The cello was fantastic! I believe the cello was made by one of the luthiers at the shop, the second cello he had created. I found two wolfs on this cello (which wasn't too bad), but both my cellos have not developed any wolfs yet. This cello was also on the darker side than the Li (which I like) and was also very resonant.
Unfortunately, I'm used to having a posture peg that having the C peg on the rental cello bothered me a bit. I could feel my shoulders start to hunch and my posture being more tense to try to avoid the peg from touching my body. I absolutely 100% recommend getting posture pegs on the C or C&G pegs. Everyone I’ve recommended it to, completely loves it!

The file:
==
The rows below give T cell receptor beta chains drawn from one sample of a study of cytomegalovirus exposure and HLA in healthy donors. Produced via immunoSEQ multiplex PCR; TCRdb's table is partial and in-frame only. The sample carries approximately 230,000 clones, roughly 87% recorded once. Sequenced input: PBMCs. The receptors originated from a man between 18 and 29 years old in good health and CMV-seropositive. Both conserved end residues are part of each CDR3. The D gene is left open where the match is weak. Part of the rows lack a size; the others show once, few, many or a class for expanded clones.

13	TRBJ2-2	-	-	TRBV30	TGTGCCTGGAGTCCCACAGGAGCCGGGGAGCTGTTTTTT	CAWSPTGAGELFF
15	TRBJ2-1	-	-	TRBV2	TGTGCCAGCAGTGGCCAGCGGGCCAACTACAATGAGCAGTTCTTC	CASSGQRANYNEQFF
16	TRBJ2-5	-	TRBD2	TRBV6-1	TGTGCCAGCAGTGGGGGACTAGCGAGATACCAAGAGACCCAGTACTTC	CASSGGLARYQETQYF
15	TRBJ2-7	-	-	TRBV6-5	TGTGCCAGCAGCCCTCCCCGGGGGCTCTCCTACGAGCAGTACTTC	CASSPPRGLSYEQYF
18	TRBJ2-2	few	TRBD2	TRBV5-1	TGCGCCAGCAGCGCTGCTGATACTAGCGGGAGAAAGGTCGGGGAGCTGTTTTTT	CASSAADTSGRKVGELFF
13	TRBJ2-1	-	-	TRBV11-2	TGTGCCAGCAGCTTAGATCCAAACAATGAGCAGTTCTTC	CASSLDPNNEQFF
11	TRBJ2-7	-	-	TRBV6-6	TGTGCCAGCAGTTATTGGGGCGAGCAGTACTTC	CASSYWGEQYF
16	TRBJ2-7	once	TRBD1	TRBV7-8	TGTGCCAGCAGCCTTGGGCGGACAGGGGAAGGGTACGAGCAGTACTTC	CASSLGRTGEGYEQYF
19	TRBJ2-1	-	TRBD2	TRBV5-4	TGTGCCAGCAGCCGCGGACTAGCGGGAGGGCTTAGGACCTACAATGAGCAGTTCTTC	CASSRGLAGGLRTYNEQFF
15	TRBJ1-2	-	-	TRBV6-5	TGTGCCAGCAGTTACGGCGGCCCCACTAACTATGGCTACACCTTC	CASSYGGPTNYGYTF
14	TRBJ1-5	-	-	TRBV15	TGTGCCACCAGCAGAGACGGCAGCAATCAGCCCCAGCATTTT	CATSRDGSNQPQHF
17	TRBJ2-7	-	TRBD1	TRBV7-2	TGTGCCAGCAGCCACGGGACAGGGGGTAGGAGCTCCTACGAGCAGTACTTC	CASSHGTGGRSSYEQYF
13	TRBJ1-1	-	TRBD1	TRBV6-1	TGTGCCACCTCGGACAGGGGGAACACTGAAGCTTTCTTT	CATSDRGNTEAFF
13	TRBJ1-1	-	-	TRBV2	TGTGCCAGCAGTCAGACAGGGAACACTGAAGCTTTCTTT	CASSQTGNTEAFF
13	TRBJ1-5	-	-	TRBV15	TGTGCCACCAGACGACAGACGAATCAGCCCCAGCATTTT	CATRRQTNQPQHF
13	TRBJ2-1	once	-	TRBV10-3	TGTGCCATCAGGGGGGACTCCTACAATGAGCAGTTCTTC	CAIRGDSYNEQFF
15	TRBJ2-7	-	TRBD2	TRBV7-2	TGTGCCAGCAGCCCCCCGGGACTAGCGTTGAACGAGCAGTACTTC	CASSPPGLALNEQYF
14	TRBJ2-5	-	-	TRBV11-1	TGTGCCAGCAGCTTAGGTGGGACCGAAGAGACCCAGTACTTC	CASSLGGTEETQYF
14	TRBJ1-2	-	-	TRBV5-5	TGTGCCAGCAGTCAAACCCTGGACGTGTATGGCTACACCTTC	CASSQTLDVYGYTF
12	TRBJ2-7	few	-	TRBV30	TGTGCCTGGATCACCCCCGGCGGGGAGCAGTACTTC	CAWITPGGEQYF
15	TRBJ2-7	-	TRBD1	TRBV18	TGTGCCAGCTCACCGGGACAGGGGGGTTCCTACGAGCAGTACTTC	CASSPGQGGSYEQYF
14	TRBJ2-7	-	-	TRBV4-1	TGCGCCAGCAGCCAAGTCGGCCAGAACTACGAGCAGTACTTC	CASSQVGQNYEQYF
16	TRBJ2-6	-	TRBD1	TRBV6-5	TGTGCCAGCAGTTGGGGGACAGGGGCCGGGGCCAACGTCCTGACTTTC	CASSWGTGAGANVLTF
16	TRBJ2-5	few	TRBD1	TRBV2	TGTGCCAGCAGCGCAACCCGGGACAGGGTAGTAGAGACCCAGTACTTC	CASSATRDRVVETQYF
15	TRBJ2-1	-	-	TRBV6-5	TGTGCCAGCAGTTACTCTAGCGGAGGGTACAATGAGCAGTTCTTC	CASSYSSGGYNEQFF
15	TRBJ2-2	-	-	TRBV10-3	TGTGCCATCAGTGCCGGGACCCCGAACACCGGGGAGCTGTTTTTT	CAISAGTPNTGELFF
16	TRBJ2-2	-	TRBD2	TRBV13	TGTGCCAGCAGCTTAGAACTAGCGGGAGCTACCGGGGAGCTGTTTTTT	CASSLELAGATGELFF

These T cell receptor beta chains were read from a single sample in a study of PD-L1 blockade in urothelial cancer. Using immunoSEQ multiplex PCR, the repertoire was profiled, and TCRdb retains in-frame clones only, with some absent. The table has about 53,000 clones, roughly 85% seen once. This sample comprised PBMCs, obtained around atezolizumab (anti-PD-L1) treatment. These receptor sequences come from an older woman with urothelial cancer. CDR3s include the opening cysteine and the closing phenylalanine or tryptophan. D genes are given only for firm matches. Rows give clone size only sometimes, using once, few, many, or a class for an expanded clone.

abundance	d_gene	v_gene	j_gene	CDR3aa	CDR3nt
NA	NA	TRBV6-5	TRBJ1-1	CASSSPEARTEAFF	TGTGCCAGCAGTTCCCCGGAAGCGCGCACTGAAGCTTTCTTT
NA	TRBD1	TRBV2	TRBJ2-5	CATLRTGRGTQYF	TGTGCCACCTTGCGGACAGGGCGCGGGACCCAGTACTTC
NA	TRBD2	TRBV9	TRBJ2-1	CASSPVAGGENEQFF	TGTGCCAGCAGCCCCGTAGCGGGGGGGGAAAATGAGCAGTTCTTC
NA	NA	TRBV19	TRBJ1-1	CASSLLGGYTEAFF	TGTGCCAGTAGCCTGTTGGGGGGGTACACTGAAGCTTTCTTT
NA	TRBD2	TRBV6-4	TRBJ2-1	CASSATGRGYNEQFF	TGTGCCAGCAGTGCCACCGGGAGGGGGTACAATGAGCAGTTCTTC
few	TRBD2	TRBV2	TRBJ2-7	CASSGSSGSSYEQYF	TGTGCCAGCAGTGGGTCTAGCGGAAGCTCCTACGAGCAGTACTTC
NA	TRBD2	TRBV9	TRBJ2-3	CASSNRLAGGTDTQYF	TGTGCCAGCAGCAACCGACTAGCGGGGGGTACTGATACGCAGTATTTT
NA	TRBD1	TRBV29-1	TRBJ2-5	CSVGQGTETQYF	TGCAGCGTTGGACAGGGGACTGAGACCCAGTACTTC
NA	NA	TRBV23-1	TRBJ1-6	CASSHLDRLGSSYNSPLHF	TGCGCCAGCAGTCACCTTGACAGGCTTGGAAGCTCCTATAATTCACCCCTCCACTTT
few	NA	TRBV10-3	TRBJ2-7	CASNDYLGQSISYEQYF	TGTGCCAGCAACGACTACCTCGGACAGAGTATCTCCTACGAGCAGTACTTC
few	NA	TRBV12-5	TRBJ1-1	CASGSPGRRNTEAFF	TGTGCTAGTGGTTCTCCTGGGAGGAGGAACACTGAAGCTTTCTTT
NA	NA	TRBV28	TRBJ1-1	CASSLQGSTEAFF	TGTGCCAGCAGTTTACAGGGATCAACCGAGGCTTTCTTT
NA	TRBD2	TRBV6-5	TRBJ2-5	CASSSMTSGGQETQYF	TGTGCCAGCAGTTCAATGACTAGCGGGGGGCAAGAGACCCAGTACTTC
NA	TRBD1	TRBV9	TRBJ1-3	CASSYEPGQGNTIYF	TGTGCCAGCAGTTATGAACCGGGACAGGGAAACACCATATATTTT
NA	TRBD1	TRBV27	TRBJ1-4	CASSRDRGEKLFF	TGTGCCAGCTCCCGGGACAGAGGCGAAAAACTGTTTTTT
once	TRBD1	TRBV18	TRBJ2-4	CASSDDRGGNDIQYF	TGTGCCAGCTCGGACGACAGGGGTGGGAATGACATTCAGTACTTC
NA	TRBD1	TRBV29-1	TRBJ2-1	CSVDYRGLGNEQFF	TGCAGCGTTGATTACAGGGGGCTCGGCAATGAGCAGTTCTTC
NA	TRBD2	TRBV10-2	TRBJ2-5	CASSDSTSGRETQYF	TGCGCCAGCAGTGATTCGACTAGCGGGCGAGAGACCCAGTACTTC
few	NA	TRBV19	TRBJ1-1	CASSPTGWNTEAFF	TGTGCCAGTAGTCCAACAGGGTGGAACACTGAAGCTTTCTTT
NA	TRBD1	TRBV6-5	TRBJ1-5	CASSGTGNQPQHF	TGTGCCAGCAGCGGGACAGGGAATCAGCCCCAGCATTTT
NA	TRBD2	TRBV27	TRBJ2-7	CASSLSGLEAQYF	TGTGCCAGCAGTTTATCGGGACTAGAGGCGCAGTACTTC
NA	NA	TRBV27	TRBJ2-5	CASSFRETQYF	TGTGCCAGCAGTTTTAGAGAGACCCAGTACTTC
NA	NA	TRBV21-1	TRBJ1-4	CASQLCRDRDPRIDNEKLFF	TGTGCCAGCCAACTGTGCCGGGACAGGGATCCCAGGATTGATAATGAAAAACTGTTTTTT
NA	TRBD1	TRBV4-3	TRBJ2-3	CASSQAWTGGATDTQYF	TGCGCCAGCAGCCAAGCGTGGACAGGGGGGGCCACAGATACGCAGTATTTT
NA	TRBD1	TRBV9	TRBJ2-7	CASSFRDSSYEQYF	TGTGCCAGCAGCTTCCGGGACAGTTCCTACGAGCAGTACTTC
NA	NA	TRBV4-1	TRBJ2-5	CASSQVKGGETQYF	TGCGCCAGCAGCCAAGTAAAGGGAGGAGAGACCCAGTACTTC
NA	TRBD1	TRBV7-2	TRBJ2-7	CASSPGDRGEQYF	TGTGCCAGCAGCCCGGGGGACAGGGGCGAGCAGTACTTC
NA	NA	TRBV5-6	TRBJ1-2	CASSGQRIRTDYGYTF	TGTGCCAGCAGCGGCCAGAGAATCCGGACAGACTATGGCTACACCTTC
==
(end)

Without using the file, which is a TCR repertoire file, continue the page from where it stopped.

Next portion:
I also have PegHeds on both of my cellos and this cello had normal pegs which seemed to be a bit sticky and difficult to turn. Although I guess I’d rather have it sticky than not, so the pegs don't slip as often...
This cello was also very resonant and LOUD. Anyway, the rental package was pretty awesome thus far.
Bryn Mawr Campus:
A beautiful campus!! Below are photos of the building (Rhoades Hall) that the group stayed at.
The dorms weren't too bad either and I was really happy to discover that I didn't have to share a dorm. :)
Day one entry to be posted tomorrow...